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Commentary :: Environment : Human Rights : Organizing
The Free sHop Movement
14 Nov 2005
Scrounging for Freedom, circa 1999.
The Free sHop Movement

Tom Dowse was an indomitable foe of apartheid, scorner of racial segregation, motor mechanic and dope smuggler; since gone aloft. He used to turn up at my folks' place in his clapped out old Jaguar, grinning widely. "Pieter, come have a look what I got from the free shop". There, just transported in style from the Hout Bay garbage tip, would be some wondrous article that only needed three hours of skilled work and parts from a duplicate, to be just as good as a dilapidated one.

In Tom's honour, the Free sHop Movement was launched. The principles are simple. Junk belongs to us, the people. It does not belong to councils, shires, governments or contractors. We paid for it in the first place. We hire councils and the like, and among other less important tasks, they are required to sort the good junk from the stuff we are prepared to let them keep, put it out of the weather in a place convenient to us (near the tip or transfer bin is as good as any), and then help us load it into our cars or trucks or across the handlebars of our bicycles, free, and wish us good day. For this we let them keep their jobs.

We are philosophically tolerant of the sort of manic re-cycling that engineers so love, where point nought-nought-one cent's worth of paper is collected with loving care and shipped to Taiwan to be recycled as a parking ticket.

What we are really passionate about is things like washing machines, turfed out because a button got stuck in the pump and the owner had never been introduced to a screwdriver in his or her expensive schooling. Double or triple the useful life of a thing, and you really help keep down mining and forest scalping.

Vic Calthorpe, once an Englishman, started the first free shop we know of, at Mount Nebo, a hideout for hillbillies near here. That one has flower beds, a neat but rather small shed (in fact a roof over a bench rather than a shed), rain water to drink, and places for bottles, cans, old oil, plastic containers, newspapers, and a charity bin for clothes. There is a large steel bin for export junk and another for scrap steel. Trucks cart those away. Vic didn't know that he had kick-started the Free sHop Movement, but the Mount Nebo tip got to be famous anyway. It's been on television several times. You can occasionally get free chickens there; it's way off in the forest, miles from houses, so all chooks are fair game. Either you catch them or the dingoes do, in a day or two.

There is yet another free shop, unrelated except in spirit, in a small town on the coast just north of San Francisco. The town is rather touchy about being named, all the road signs to it being regularly pulled down by the locals, so I'll not abuse its hospitality by an act of unauthorized naming. Hitching by, a year or two back, I was delighted to be shown, tucked away in the middle behind something more pretentious, a free shop. The differences were, you have to go there especially and their shed is a touch small. This one dealt in food inter alia, and was permanently manned. For all I know, there may be hundreds more. Patagonia may have had them since the Middle Ages.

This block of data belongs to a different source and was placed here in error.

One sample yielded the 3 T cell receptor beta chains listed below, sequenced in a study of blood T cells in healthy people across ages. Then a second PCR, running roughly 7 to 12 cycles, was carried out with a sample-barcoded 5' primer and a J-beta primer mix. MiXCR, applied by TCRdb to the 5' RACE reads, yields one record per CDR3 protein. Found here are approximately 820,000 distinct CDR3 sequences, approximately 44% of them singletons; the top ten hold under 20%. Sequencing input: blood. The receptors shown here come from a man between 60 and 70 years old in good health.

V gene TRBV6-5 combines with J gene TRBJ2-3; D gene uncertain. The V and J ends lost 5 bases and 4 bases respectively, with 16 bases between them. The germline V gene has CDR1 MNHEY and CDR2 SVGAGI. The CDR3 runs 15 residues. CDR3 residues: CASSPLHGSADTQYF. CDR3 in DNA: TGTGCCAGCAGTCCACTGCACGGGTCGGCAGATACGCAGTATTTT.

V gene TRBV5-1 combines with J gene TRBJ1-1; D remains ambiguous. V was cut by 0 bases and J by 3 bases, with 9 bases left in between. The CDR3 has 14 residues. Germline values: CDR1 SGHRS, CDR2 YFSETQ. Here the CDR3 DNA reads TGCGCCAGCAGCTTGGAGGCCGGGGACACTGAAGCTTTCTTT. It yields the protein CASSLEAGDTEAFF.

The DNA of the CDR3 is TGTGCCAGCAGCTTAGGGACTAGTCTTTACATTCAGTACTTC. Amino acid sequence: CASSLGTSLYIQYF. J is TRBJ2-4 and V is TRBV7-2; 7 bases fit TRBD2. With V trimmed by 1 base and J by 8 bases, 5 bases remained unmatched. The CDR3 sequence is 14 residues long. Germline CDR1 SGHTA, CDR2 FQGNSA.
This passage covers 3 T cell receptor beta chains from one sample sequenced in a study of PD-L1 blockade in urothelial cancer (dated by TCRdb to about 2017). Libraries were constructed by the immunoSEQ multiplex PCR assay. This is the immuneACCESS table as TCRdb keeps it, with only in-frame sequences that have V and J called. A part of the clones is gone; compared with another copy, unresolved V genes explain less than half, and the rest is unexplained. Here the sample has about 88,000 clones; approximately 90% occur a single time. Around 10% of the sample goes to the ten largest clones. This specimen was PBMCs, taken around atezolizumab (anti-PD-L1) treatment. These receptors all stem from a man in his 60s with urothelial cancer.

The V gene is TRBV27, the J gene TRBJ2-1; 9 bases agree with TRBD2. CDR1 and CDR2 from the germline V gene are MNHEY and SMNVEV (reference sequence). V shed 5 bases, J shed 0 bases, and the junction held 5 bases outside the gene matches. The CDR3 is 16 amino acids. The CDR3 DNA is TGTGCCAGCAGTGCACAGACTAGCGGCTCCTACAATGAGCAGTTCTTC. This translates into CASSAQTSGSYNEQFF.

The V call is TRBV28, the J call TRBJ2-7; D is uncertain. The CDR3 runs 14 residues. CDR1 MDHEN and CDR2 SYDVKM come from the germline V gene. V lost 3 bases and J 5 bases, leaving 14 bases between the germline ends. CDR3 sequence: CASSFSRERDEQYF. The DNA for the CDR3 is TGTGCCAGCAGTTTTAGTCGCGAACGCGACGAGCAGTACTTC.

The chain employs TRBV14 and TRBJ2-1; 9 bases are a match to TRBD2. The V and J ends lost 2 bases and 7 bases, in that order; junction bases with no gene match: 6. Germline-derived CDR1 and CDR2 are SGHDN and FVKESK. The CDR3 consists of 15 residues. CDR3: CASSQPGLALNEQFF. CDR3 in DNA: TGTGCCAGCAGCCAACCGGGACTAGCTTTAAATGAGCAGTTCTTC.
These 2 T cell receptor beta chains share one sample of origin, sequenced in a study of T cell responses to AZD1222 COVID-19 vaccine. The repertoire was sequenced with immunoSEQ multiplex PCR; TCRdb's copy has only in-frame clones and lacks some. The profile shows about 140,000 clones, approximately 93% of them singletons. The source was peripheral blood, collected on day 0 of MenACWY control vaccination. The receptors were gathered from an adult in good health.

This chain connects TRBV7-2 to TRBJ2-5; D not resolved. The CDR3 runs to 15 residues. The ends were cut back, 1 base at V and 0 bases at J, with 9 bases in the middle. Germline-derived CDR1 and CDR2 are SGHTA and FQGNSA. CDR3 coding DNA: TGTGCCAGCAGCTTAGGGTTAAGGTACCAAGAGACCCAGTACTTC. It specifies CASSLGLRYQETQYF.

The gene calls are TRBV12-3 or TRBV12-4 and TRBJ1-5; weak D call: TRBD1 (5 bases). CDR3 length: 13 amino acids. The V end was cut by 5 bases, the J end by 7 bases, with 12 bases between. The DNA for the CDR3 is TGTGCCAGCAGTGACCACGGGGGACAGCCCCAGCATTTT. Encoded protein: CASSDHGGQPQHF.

Anyway, there is another one functioning very well now, at the Samford tip. Officially the place is an Environmental Transfer Unit, but folk here have trouble adjusting to new-fangled ideas and long titles, so in the local dialect it's still the tip. Samford is just over the hill from the end of Brisbane's suburbs. Brisbane is on the edge of Australia, which is the dry bit they use to fill the hole between the Indian and Pacific Oceans.

There is a small but adequate shed now, where almost everyone puts what they don't want, but think some other character might. Bicycles by the score, some nearly perfect, colour televisions likewise, computers and bits of, endless furniture, crockery, large inanimate fluffy dogs, needles, anchors and all between. It's often a shambles but now no-one seems to care. We found a working chainsaw one day and a perfectly good, 30-foot long mainsail another day. Both were in the bin by mistake and not in the shed, but no matter.
A useful 44 gallon drum stands just in front of the take-away bins. It says "Plant pots please or help yourself" on the side, and is third generation, the previous two having collapsed from overwork. I have a small nursery and have not yet bought a pot. Competition, particularly for the larger pots, is strong. They don't hang around.

Whole carcasses of small trees and bushes, and the limbs of large trees, get turned into mulch every Monday, and then dumped on the ground. People bring utes and trailers, shovel it up and take it all away again for free. A few hours after the mulcher stops running, there is never any left. Competition is strong, as this is a gardening sort of district. All the usuals get re-cycled too - the Scouts get the ally cans, someone else gets the bottles, paper goes to Asia to revive the tigers, and so on.